Neuronal changes in psoriasis exacerbation
2009 (English)In: Journal of the European Academy of Dermatology and Venereology, ISSN 0926-9959, E-ISSN 1468-3083, Vol. 23, no 11, 1240-1245 p.Article in journal (Refereed) Published
Background The nervous system contributes to inflammatory skin diseases. Objective The aim of this investigation was to study the neuronal contribution to psoriasis at the remission and exacerbation phases. Methods We examined the expression of the neuronal markers protein gene product 9.5 (PGP 9.5), growth-associated protein-43 (GAP-43) and substance P, in addition to its receptor (R), neurokinin-1R (NK-1R) in psoriatic skin from seven female patients at remission and exacerbation, using immunohistochemistry. Results The number of epidermal PGP 9.5 immunoreactive nerve fibres in the involved skin during exacerbation was decreased (P < 0.01) compared to involved skin at remission and non-involved skin at the exacerbation phase. GAP-43-positive nerve fibres were decreased (P < 0.05) in the involved skin in contrast to non-involved skin, during exacerbation. Substance P expression was seen on both immunoreactive nerve fibres and cells with a down-regulation (P < 0.01) in the number of positive nerve fibres in the involved skin compared to non-involved skin, at the exacerbation phase. The number of substance P-positive cells was slightly lower in the involved skin at exacerbation than at remission. The number of NK-1R immunoreactive cells was increased (P < 0.01) in the involved skin in contrast to non-involved skin, at the exacerbation phase. Conclusion Our findings suggest a crosstalk between the nervous system and inflammation during psoriasis exacerbation in the form of an altered expression of nerve fibres, substance P and its NK-1R.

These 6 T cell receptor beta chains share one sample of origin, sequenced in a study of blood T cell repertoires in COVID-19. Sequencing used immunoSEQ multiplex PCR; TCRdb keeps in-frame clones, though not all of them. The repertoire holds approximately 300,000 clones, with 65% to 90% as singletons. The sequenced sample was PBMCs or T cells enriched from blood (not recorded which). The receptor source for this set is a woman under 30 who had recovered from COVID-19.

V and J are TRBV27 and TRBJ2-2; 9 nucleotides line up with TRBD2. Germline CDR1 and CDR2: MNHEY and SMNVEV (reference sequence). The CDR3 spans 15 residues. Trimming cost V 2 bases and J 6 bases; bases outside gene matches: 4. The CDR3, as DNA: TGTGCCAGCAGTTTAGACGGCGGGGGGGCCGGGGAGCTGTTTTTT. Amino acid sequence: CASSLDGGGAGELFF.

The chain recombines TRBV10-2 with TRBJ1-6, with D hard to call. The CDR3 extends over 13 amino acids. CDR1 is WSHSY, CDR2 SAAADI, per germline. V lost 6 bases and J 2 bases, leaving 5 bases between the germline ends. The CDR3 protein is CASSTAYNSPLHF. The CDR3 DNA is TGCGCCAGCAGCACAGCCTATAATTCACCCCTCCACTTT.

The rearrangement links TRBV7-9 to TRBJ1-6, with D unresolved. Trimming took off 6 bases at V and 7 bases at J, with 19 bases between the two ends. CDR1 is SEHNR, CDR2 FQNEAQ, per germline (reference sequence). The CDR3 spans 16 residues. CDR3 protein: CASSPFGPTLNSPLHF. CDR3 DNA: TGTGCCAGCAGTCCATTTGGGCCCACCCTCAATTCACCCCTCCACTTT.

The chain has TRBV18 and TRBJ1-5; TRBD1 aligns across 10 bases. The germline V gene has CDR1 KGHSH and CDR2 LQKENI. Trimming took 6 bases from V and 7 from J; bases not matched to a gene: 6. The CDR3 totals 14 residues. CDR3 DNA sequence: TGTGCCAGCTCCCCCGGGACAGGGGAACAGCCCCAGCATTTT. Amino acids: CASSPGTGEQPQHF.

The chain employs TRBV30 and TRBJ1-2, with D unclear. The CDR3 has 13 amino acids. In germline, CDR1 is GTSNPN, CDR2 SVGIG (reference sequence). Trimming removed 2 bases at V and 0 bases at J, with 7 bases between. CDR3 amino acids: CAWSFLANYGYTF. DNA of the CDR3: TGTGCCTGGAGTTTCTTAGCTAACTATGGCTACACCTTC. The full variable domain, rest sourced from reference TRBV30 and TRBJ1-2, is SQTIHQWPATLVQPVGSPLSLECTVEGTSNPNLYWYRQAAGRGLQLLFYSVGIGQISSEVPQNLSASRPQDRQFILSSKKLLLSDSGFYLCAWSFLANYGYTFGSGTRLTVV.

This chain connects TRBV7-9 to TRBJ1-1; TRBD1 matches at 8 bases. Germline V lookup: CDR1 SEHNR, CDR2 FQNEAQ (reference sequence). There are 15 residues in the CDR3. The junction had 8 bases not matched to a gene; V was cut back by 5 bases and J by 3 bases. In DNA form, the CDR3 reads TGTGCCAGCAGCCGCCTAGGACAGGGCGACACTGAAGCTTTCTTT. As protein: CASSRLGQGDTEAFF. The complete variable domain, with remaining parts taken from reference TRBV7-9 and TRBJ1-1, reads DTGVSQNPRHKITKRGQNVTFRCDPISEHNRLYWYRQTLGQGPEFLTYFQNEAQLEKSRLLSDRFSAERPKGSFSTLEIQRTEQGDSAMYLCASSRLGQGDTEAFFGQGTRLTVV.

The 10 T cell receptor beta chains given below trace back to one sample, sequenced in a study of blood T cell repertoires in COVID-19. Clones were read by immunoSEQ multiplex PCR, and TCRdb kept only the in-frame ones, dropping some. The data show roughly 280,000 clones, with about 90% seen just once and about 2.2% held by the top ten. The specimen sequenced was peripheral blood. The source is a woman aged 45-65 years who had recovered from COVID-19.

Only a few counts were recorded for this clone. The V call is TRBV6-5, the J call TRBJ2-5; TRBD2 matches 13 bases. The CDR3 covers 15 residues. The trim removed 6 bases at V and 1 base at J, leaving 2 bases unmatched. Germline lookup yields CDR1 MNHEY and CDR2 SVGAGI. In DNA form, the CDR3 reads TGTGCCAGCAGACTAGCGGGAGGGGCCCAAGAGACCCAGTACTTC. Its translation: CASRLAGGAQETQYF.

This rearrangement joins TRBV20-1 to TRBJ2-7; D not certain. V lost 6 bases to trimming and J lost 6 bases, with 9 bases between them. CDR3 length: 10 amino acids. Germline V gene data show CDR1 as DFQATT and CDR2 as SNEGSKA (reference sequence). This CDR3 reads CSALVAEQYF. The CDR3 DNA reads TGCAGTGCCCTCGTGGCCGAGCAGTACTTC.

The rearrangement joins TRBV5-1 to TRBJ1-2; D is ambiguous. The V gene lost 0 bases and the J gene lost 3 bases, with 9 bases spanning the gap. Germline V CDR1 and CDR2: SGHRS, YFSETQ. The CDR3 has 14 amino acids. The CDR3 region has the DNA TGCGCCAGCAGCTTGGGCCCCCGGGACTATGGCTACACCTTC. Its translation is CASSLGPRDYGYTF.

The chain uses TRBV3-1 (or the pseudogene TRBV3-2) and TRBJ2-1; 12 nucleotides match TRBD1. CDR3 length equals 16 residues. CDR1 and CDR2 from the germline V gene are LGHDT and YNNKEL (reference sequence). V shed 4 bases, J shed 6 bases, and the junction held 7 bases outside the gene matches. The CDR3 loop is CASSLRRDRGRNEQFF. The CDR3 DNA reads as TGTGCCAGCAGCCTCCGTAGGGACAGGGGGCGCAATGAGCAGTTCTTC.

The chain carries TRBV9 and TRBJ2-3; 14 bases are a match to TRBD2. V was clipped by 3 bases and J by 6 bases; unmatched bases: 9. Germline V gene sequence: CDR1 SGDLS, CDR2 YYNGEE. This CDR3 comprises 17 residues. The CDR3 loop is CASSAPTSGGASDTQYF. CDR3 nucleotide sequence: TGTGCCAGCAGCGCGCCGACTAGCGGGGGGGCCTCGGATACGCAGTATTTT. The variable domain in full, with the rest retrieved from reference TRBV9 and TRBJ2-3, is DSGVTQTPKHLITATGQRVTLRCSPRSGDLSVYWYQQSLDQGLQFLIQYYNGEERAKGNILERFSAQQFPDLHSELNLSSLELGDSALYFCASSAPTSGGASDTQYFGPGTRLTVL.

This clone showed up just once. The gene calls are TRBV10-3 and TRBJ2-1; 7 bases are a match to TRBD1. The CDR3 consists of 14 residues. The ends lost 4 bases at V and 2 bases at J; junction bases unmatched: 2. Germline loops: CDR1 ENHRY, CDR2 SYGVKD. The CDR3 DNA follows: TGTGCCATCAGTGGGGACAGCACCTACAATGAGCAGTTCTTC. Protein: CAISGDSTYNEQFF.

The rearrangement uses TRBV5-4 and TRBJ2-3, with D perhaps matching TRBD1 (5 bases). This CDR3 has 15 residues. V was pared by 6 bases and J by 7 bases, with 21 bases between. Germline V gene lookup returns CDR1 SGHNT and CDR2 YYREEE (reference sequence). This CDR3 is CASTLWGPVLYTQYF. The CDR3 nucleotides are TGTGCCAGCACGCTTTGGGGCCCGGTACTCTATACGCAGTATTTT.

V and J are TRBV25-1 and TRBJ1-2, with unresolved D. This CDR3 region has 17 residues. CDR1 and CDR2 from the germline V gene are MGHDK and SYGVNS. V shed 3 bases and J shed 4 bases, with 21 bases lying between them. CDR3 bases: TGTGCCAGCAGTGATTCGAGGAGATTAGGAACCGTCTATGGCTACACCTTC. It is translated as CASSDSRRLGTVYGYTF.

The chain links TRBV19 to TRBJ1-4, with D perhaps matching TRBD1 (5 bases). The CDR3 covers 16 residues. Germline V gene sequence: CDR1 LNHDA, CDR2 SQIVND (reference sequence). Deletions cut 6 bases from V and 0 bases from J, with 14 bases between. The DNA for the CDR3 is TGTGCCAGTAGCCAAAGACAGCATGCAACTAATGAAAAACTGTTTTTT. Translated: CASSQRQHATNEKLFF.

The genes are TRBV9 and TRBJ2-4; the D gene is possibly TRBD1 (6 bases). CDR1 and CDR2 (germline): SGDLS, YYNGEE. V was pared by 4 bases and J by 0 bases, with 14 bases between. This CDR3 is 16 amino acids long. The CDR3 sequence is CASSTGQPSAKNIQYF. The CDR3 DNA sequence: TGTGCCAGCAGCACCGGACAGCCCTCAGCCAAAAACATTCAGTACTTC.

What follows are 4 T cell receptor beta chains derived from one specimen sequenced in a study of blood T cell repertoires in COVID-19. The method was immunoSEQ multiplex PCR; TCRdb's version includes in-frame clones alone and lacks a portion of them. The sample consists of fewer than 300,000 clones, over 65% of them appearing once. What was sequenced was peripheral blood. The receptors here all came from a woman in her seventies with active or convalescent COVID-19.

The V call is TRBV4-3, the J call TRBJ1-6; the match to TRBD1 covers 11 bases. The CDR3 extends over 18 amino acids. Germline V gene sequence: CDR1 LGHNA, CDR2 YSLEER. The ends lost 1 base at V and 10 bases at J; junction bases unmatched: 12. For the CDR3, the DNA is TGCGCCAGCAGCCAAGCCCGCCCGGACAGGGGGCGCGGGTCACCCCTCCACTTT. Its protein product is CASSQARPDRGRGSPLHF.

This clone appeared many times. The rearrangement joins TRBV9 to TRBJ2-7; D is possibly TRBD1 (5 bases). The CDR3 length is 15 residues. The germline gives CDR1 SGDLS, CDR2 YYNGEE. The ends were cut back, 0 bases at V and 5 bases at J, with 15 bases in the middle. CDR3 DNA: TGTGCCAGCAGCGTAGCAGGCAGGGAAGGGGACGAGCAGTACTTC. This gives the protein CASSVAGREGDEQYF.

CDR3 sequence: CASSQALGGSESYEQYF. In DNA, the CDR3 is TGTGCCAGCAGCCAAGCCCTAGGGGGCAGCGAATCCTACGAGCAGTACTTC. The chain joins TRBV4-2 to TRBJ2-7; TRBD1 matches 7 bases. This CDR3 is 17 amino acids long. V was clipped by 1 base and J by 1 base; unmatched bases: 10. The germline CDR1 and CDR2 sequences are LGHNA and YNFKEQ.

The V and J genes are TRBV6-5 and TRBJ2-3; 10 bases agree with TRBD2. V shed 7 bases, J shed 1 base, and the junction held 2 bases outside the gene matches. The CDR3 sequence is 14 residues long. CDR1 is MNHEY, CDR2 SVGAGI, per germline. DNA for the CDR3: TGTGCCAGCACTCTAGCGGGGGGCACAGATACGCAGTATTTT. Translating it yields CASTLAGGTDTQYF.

Place, publisher, year, edition, pages
2009. Vol. 23, no 11, 1240-1245 p.
GAP-43, innervation, neurokinin-1 receptor, PGP 9, 5, psoriasis, substance P
Medical and Health Sciences
IdentifiersURN: urn:nbn:se:uu:diva-152020DOI: 10.1111/j.1468-3083.2009.03287.xISI: 000270659700003PubMedID: 19453808OAI: oai:DiVA.org:uu-152020DiVA: diva2:412060